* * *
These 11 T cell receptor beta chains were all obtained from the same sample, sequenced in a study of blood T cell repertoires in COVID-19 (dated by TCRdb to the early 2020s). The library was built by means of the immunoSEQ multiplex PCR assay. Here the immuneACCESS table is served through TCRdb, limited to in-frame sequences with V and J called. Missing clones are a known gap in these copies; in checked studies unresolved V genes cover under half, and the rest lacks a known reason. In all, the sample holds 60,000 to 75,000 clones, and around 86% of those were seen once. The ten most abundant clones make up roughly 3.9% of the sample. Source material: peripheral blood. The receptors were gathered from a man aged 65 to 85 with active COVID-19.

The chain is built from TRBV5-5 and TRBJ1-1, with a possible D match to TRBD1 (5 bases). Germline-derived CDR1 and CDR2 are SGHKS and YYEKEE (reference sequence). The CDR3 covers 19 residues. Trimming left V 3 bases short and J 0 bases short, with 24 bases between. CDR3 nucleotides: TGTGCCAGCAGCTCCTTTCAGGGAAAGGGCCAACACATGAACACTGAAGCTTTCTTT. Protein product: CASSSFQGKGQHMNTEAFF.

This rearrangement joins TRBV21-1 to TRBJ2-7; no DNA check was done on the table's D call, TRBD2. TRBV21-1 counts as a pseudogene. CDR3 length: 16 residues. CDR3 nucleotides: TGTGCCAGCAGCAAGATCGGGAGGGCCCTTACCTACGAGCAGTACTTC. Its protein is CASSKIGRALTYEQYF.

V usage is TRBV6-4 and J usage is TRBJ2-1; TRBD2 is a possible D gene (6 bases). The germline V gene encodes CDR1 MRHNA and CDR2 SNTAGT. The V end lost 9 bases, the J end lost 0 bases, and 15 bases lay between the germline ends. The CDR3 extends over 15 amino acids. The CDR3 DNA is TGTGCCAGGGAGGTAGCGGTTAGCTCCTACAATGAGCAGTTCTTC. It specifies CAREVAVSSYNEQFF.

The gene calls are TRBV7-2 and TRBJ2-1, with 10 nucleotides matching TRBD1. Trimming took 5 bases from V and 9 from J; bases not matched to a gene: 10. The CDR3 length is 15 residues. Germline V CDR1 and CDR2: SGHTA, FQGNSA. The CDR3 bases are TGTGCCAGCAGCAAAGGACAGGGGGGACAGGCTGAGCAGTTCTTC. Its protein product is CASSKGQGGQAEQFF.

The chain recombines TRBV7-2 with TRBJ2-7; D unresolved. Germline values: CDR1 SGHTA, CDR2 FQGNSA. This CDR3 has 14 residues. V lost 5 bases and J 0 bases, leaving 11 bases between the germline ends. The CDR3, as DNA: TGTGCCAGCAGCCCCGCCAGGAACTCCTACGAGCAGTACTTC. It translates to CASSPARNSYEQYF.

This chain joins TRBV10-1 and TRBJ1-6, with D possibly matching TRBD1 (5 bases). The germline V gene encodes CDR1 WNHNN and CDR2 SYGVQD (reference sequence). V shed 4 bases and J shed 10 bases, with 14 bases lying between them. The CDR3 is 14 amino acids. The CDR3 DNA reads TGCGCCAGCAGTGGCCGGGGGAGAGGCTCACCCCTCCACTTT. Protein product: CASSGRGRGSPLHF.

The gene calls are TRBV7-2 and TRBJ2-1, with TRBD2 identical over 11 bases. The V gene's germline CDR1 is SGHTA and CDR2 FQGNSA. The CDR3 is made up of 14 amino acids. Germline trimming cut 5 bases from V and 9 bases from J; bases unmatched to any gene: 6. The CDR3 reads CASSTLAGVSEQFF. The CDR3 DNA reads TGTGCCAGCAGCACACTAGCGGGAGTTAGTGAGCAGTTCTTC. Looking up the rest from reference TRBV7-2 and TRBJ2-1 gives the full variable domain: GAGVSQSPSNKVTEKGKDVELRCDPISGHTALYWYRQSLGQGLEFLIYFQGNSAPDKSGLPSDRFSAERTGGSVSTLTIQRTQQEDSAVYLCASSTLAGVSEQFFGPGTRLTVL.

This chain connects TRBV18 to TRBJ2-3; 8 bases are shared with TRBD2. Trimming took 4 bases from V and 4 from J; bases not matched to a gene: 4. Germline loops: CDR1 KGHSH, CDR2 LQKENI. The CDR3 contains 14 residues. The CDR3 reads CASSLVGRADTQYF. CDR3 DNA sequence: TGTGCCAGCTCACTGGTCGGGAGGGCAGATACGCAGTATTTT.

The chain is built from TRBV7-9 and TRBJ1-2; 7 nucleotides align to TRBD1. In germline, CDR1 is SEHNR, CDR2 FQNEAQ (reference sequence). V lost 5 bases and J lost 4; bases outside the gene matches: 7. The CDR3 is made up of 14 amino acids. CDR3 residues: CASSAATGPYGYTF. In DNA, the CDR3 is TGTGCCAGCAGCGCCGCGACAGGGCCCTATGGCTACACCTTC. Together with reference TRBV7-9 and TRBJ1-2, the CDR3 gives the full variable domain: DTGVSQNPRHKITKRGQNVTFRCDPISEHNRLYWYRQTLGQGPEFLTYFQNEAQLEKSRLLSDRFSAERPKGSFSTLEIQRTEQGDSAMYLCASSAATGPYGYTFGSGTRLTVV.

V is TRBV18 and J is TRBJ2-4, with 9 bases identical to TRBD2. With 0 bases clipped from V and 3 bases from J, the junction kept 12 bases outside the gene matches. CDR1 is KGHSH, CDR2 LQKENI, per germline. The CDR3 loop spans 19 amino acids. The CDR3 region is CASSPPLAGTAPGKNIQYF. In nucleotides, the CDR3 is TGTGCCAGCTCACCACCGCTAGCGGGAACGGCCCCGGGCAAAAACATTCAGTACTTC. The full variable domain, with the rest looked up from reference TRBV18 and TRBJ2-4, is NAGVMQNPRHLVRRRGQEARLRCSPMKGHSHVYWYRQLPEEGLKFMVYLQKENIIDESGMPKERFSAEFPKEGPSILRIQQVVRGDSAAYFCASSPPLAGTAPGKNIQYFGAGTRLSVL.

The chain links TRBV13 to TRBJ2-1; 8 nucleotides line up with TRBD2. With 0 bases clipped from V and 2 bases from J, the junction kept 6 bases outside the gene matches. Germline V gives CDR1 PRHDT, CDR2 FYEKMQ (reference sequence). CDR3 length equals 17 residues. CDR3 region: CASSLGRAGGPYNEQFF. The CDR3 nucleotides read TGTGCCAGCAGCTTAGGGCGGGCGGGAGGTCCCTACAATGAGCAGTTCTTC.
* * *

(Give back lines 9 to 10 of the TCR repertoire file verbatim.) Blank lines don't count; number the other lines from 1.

This chain connects TRBV18 to TRBJ2-3; 8 bases are shared with TRBD2. Trimming took 4 bases from V and 4 from J; bases not matched to a gene: 4. Germline loops: CDR1 KGHSH, CDR2 LQKENI. The CDR3 contains 14 residues. The CDR3 reads CASSLVGRADTQYF. CDR3 DNA sequence: TGTGCCAGCTCACTGGTCGGGAGGGCAGATACGCAGTATTTT.

The chain is built from TRBV7-9 and TRBJ1-2; 7 nucleotides align to TRBD1. In germline, CDR1 is SEHNR, CDR2 FQNEAQ (reference sequence). V lost 5 bases and J lost 4; bases outside the gene matches: 7. The CDR3 is made up of 14 amino acids. CDR3 residues: CASSAATGPYGYTF. In DNA, the CDR3 is TGTGCCAGCAGCGCCGCGACAGGGCCCTATGGCTACACCTTC. Together with reference TRBV7-9 and TRBJ1-2, the CDR3 gives the full variable domain: DTGVSQNPRHKITKRGQNVTFRCDPISEHNRLYWYRQTLGQGPEFLTYFQNEAQLEKSRLLSDRFSAERPKGSFSTLEIQRTEQGDSAMYLCASSAATGPYGYTFGSGTRLTVV.